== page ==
Date: 27th June 1984, Venue: Parc-des-Princes, Paris:
Michel Platini and Bruno Bellone score a goal apiece to give Les Blues their first major title with a win over their neighbors – the mighty La Furia Roja.
Little did Parisians know that, in the same month, approximately 2,900 miles away, in a small city of Benin, a footballer would be born who would eventually adorn the imposing number 10 worn by greats of their time and those of ours in the form of Rai, Okocha and Ronaldinho, while at Paris Saint-Germain.
Stéphane Sessègnon, the enigmatic Sunderland playmaker, was born in Allahe, 55 miles away from Cotonou – the economic capital of Benin. His beginnings were quite humble when it comes to the sport. A beginning that would be consistent with that of quite a few notable footballers from the continent.
Sessègnon, grew up playing barefoot in the streets and torn down pitches in Cotonou. He did not own a pair of boots until the age of 13, boots that he managed to purchase only after his team had won a citywide competition. Even then, they were useless, as at that time, one could feast their eyes to the lush rectangular patch of greenery only in the stadiums.
Eventually, the diminutive playmaker of 5’7, managed to grab the attention of scouts from France. His nimble foot dribbling capabilities along with a bottomless bag of trickeries earned him moves to US Creteil-Lusitanos, Le Mans eventually landing him at Paris Saint-Germain.
While at PSG, he gained popularity with the Parisian faithful, through his immeasurable skill on the ball. One that they would particularly be fond of would be against Lens in a League Cup final. The stage was set for those 7 seconds.
Three defenders are pursuing Sessègnon as he takes the ball towards the corner flag. He is brought down to the ground as he tries to keep the ball, but he gets back up, puts the ball between his feet and manages to bunny hop his way through the defenders while bemusing them. A dazzling piece of work from the talented midfielder.
In another instance, in a game against Sporting Lisbon, his dribble was too hot to handle for the defender that the latter ended up injuring himself. What was more astounding; the referee had given a foul against Sessègnon.
Since completing his £6 Million move to Sunderland in 2010, Sessègnon has made his presence felt among the faithful at the Stadium of Light. He is still in the process of adapting himself to the pace of EPL, but with three goals and three assists this season, he is definitely moving towards achieving the status of a great footballer, in the same way his African compatriots like Didier Drogba, Adebayor and the Toure brothers had done so.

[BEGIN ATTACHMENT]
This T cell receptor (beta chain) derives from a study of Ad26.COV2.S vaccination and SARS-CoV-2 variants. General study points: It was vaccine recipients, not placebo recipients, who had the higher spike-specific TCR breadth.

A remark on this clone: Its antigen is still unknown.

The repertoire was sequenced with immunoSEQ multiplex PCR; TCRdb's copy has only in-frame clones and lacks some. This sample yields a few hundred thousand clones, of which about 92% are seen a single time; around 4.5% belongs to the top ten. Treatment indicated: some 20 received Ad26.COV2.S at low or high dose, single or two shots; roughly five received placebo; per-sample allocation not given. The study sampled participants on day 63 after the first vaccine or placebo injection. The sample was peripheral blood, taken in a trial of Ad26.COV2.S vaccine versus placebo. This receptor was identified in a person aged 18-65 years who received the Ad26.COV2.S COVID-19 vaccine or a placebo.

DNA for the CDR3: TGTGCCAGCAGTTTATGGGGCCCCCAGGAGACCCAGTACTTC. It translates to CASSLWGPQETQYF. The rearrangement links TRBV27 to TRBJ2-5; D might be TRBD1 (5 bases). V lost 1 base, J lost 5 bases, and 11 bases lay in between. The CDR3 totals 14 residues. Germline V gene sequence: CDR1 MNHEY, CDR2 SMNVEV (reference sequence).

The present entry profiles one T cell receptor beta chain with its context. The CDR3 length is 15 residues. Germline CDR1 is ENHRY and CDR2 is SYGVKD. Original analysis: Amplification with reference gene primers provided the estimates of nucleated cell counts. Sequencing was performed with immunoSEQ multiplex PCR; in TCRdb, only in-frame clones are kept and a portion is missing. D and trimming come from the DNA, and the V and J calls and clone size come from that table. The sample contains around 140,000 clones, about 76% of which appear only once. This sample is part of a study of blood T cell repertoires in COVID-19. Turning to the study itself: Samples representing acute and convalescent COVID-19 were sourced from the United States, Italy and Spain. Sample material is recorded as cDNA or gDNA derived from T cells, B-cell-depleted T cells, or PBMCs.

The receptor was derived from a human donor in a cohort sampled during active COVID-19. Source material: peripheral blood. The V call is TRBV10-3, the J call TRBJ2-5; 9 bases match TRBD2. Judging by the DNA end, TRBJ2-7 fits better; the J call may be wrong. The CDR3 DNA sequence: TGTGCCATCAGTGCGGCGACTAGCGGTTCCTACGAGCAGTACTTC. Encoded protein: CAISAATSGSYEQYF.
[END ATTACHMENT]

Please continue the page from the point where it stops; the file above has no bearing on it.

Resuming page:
But it is how his background relates to people all over the world, which is captivating. In fact his interview with UK based Daily Mail where he talks about his past, is worth mentioning.
[…..‘They (tricks) are part of my qualities as a player and it is always nice to give the supporters a spectacle. It’s not everything but it’s exciting.
‘Size isn’t everything so I have adapted my qualities. Only talent and hard work matter.
‘When I was growing up we played barefoot most of the time in the street near my home and a lot of the time we didn’t even have a ball so we would use a tin can which would hurt our feet. But that was where I learned to play.
‘I learned more from street football than I did in the football schools. That was all I wanted to do. Even when I was at school I played football more than I studied, but I just knew I was going to be a footballer.’….]
I know for one, a few of us could relate this to our backgrounds as we grew up playing on the streets without the concern of what we would eventually be stepping on. It’s personally satisfying to identify a thing or two in terms of similarities with footballers like Sessègnon.
With Sunderland currently sitting in 9th position just beneath Liverpool by a point, the team should and most probably would credit his contributions on the pitch. He, most likely, has caught the attention of scouts all throughout. Hence, It wouldn’t be surprising if he ends up playing for one of the big 5 in the EPL in the next season. And to those who are purely interested in gratifying their eyes to some beautiful football, watch Sessègnon play and you will be. I can assure you that.